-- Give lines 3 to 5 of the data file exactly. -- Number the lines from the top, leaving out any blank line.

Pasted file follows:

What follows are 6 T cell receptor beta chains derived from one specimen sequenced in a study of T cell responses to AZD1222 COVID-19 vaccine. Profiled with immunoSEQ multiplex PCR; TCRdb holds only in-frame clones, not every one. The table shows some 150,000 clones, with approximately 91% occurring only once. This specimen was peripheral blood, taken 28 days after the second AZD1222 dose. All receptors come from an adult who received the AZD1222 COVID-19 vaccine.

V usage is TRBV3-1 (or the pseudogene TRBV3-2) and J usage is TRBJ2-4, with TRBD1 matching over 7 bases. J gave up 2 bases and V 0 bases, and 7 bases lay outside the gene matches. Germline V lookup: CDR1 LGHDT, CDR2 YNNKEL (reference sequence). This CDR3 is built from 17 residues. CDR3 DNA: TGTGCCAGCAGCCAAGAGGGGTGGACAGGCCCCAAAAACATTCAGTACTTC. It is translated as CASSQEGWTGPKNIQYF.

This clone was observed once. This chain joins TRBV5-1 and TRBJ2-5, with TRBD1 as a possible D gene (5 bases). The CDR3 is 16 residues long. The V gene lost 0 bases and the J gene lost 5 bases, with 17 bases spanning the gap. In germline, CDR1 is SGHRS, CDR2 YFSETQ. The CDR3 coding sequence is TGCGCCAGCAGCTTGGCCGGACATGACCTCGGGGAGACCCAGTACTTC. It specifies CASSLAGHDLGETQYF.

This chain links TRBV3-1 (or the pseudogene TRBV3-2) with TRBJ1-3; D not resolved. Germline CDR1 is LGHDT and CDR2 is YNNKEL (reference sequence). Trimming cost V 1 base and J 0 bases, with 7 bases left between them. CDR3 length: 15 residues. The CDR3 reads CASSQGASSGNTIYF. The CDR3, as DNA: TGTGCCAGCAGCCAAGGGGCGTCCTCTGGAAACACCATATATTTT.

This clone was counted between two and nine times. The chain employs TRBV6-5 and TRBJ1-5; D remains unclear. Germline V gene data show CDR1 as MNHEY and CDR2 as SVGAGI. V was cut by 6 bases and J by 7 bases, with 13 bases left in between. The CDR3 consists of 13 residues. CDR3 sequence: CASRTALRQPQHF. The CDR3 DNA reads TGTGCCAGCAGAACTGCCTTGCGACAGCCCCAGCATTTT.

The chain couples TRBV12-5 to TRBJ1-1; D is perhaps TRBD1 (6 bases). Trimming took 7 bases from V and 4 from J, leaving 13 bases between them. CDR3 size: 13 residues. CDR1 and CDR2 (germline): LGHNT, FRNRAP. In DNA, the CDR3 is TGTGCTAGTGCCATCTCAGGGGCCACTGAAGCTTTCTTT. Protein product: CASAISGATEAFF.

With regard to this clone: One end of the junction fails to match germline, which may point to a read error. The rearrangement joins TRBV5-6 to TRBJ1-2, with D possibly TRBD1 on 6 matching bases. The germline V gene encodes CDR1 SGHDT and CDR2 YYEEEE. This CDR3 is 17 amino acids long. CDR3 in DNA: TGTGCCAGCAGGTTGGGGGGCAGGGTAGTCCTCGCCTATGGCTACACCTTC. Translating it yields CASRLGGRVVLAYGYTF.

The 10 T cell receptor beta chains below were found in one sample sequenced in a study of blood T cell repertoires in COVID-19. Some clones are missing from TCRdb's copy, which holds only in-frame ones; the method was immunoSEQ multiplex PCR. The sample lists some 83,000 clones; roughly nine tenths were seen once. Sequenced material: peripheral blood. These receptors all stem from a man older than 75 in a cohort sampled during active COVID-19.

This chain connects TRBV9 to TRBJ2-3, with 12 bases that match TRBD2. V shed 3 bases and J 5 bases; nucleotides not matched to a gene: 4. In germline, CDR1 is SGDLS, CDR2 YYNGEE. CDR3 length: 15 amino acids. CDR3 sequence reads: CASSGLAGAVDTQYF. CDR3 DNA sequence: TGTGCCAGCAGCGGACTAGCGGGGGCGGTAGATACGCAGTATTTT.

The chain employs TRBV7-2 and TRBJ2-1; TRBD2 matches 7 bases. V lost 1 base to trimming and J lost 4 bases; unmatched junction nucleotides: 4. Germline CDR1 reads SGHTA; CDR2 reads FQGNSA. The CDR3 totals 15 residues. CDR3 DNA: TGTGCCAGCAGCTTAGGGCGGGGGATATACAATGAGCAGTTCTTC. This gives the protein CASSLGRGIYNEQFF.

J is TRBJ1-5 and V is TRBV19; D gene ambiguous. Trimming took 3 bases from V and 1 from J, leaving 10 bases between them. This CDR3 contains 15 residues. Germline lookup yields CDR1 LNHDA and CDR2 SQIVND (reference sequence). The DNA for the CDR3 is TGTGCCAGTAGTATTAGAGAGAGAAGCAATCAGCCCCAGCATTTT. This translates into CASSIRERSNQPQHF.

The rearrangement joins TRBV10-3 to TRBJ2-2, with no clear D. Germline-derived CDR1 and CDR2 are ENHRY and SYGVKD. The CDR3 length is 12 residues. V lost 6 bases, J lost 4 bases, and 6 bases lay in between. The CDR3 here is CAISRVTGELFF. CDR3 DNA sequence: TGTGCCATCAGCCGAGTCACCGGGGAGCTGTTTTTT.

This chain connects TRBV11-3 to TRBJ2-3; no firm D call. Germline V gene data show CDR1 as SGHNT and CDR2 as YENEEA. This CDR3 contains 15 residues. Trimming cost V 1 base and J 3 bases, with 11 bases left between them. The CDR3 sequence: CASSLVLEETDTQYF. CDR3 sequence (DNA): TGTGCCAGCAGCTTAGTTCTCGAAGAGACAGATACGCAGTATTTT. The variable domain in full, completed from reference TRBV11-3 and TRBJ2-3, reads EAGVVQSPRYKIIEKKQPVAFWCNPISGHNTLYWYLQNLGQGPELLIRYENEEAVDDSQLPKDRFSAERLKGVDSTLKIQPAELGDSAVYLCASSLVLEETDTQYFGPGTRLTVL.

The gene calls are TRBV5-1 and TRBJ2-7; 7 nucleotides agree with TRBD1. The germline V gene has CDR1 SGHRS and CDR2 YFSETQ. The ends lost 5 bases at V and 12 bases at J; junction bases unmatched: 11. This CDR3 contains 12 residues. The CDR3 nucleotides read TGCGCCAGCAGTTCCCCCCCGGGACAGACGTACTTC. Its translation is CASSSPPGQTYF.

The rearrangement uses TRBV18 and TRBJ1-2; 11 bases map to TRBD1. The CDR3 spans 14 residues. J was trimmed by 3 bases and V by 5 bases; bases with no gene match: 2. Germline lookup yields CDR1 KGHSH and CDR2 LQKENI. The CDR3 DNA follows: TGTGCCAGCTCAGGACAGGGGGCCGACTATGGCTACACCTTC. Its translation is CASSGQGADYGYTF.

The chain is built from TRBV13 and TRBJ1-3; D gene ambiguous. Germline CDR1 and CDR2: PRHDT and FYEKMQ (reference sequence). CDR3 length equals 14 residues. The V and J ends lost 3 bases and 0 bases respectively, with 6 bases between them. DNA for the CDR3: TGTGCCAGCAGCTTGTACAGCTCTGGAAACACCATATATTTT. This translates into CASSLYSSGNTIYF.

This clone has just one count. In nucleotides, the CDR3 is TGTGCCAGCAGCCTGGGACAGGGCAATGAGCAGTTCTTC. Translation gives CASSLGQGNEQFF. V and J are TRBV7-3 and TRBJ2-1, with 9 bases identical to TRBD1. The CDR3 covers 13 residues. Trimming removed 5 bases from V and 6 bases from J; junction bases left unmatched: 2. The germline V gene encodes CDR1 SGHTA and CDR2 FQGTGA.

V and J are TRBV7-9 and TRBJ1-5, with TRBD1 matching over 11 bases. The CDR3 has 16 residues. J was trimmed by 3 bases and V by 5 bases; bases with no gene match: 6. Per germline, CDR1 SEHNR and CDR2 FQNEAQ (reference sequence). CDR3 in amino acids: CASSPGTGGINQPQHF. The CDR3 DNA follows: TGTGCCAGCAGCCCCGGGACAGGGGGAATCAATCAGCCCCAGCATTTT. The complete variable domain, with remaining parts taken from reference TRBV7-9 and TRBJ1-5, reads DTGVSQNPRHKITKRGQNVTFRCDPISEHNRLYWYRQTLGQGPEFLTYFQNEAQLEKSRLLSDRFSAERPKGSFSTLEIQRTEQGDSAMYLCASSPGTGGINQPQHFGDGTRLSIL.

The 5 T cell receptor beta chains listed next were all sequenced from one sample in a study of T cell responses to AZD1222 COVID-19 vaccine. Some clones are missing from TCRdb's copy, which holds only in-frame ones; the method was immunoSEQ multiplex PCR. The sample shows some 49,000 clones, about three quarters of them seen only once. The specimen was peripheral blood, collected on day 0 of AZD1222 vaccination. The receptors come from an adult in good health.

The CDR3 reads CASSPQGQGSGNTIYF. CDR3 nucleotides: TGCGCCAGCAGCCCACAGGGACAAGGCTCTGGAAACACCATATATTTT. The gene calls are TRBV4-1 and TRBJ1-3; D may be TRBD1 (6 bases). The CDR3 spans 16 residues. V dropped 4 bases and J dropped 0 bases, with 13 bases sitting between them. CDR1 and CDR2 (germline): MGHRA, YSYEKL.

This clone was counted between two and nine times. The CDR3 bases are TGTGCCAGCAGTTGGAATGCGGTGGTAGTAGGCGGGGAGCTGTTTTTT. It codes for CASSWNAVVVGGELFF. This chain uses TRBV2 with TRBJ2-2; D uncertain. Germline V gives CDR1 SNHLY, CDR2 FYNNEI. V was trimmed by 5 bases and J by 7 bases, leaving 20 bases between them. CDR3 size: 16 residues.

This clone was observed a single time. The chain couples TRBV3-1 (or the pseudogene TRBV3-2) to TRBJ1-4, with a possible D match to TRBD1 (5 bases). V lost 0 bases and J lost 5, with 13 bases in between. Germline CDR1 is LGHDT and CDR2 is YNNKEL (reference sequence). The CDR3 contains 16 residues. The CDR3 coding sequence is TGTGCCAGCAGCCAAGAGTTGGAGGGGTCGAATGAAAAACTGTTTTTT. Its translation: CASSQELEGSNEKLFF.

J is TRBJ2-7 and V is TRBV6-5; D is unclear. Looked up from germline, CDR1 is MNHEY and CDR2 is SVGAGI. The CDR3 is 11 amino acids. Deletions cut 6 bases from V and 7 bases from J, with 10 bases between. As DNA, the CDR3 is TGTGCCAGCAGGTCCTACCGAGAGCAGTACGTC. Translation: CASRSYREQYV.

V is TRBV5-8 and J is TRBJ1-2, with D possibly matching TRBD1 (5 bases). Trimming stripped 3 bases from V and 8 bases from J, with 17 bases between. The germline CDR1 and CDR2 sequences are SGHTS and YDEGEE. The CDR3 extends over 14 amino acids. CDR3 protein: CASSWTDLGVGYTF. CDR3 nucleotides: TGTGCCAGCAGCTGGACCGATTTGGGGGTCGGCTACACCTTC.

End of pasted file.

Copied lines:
This clone was observed once. This chain joins TRBV5-1 and TRBJ2-5, with TRBD1 as a possible D gene (5 bases). The CDR3 is 16 residues long. The V gene lost 0 bases and the J gene lost 5 bases, with 17 bases spanning the gap. In germline, CDR1 is SGHRS, CDR2 YFSETQ. The CDR3 coding sequence is TGCGCCAGCAGCTTGGCCGGACATGACCTCGGGGAGACCCAGTACTTC. It specifies CASSLAGHDLGETQYF.

This chain links TRBV3-1 (or the pseudogene TRBV3-2) with TRBJ1-3; D not resolved. Germline CDR1 is LGHDT and CDR2 is YNNKEL (reference sequence). Trimming cost V 1 base and J 0 bases, with 7 bases left between them. CDR3 length: 15 residues. The CDR3 reads CASSQGASSGNTIYF. The CDR3, as DNA: TGTGCCAGCAGCCAAGGGGCGTCCTCTGGAAACACCATATATTTT.

This clone was counted between two and nine times. The chain employs TRBV6-5 and TRBJ1-5; D remains unclear. Germline V gene data show CDR1 as MNHEY and CDR2 as SVGAGI. V was cut by 6 bases and J by 7 bases, with 13 bases left in between. The CDR3 consists of 13 residues. CDR3 sequence: CASRTALRQPQHF. The CDR3 DNA reads TGTGCCAGCAGAACTGCCTTGCGACAGCCCCAGCATTTT.